The sharper edge to traveling in Asia

WoWasis field test: the durable, inexpensive Nokia 1280 phone for Asia

Written By: herbrunbridge - Jun• 05•11

While traveling, if you need a pricy phone that browses the internet, takes pictures, breaks easily, and is a target for theft, this is not the review for you. If, on the other hand, you want an inexpensive, durable telephone that works well in any Asian country, the Nokia 1280 telephone is your best pal. At a price point of $20-$30 USD (and you can find good used ones at a fraction of that price), no one will ever steal it from you, either, which is not the case with tri or quad band phones.

This phone is durable. Here at WoWasis, we’ve dropped it more than a few times, with nary a problem. The audio is crystal clear, important for noisy urban areas. Although it’s ancient by today’s standards, it’s still sold everywhere. It travels well, too. Just slap a SIM card inside when you visit a new country, and you’re in business (check out our post on using mobile phones in Bangkok for more info on how all this stuff works).

The Nokia 1280 is actually a replacement for the durable Nokia 1112, which was released in 2006. The software is bulletproof. With graphical icons and large font sizes the Nokia 1280 is an easy to use mobile phone that aims at first-time mobile phone users. As a dual-band device it operates on GSM-900/1800 networks, which includes most of Asia, Europe, and Africa, but not in the Americas (for more on differnces between dual, tri, and quad band phones and supported frequencies, see the note at the bottom of this post). The Nokia 1280 has a 96 x 68 pixels resolution monochrome display with white backlighting and an integrated handsfree speaker. The cell phone has built in utilities, such as a calculator and a stopwatch and it supports polyphonic ringtones. Beside other basic features like SMS and picture messaging it has a speaking clock and alarm. Its internal memory is 4 MB in size, enabling it to hold up 200 phonebook entries. The battery powers the phone for up to over 5 hours talk time, or up to 15 days if left in stand-by mode.”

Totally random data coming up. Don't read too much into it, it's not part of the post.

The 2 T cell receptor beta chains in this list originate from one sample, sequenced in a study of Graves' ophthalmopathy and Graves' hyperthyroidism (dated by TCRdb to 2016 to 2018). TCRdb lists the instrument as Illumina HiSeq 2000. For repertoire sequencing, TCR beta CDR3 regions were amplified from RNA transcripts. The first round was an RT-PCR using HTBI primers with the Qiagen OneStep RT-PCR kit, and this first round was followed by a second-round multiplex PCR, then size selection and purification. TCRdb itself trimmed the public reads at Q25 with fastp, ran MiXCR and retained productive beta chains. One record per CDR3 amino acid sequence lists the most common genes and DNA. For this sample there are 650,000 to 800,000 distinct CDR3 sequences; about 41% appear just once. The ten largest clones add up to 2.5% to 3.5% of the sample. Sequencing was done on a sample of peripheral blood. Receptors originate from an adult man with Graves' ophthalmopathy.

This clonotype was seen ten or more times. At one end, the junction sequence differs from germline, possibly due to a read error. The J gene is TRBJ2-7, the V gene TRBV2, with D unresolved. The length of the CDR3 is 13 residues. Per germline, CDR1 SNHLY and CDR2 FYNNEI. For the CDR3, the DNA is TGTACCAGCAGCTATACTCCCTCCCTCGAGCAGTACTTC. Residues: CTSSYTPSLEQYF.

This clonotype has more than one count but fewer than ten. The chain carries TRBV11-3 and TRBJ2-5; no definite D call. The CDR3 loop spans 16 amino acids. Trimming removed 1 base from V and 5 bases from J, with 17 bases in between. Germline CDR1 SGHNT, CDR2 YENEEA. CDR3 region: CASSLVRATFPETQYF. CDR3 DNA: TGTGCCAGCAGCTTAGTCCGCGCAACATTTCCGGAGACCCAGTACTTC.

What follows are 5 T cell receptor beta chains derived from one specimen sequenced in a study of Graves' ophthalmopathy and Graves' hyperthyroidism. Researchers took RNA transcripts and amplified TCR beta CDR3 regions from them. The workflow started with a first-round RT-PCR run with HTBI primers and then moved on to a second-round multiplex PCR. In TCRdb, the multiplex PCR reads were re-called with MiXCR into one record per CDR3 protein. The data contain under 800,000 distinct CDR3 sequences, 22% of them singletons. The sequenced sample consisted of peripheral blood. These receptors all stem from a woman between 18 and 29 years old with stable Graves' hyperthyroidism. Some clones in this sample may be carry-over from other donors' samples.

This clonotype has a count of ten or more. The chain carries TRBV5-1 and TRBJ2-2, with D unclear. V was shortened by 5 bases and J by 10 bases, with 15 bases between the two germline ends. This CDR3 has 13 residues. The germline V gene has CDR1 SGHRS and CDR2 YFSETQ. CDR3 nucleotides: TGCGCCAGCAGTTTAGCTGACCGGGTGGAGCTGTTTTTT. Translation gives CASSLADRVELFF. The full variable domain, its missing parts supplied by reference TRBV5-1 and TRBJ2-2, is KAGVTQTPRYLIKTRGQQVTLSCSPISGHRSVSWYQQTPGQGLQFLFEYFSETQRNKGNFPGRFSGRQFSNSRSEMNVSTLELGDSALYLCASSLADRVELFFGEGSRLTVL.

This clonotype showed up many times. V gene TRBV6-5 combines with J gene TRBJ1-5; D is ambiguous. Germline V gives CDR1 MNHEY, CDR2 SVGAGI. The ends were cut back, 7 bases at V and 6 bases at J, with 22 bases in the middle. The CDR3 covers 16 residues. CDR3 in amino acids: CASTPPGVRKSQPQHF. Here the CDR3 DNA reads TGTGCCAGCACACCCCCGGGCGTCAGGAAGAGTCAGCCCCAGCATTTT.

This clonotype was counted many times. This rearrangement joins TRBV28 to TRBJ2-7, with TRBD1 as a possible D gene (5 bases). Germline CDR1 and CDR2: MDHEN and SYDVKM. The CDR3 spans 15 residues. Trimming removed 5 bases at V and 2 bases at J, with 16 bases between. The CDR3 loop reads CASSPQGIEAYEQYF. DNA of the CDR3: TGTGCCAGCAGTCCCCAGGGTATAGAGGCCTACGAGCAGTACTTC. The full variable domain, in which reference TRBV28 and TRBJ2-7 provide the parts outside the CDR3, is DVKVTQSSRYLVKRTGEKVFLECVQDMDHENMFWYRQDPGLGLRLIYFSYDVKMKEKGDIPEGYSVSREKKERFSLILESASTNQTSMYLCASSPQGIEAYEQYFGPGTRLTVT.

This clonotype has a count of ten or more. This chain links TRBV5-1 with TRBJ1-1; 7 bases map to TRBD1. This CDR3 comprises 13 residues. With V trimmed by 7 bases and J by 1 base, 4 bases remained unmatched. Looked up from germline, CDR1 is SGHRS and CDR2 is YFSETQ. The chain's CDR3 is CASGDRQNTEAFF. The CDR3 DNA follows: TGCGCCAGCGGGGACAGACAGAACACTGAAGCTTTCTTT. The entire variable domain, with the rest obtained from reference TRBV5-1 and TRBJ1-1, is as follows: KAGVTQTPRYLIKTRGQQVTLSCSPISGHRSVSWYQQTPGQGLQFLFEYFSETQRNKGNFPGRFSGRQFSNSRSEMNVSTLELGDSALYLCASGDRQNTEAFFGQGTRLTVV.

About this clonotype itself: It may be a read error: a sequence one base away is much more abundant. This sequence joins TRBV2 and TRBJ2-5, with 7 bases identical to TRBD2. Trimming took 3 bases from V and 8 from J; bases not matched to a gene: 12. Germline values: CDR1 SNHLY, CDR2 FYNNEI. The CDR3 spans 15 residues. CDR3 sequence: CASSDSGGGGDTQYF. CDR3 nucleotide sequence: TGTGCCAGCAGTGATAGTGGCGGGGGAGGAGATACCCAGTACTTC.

AsiaPromoBannerLost and stolen phones are a way of life for the traveler these days (we recommend a cheap snap-off lanyard that you can loop around your belt, which will keep your phone from accidentally falling out of your pants pocket). We left our Nokia 1280 in a taxi one day, called the number an hour later, and our driver returned it. I can’t guarantee that would have happened if our phone hadn’t been a cheapy. Durable phones are a necessity. A friend’s phone slid off a nightstand onto a hotel rug, and the screen broke in half. We’ve dropped our 1280 off bigger heights, and it’s taken a sound beating, generally speaking, as we travel. If you need a sturdy, expensive phone in Asia that will humbly keep on working, the Nokia 1280 is for you.

Additional note on bands, frequencies, and countries. The folks at chankaudaya have an excellent post on the subject. Here’s what they say:

Different Frequency Bands used in different continents of the world.

If you want to travel to different  continents of the world with your mobile phone, not only the mobile operator or SIM card matters, but also the capabilities of your mobile phone. You may sometimes want to go to USA ( say you are living in Srilanka). You will go to one of the mobile operators and ask for the roaming facility. First question they will ( should ) ask from you is that whether your phone is a dual band, tri band or quad band. All of a sudden you have got into a some kind of trouble because you don’t know about these frequency bands. This post will give you some idea about different frequency bands used in different countries.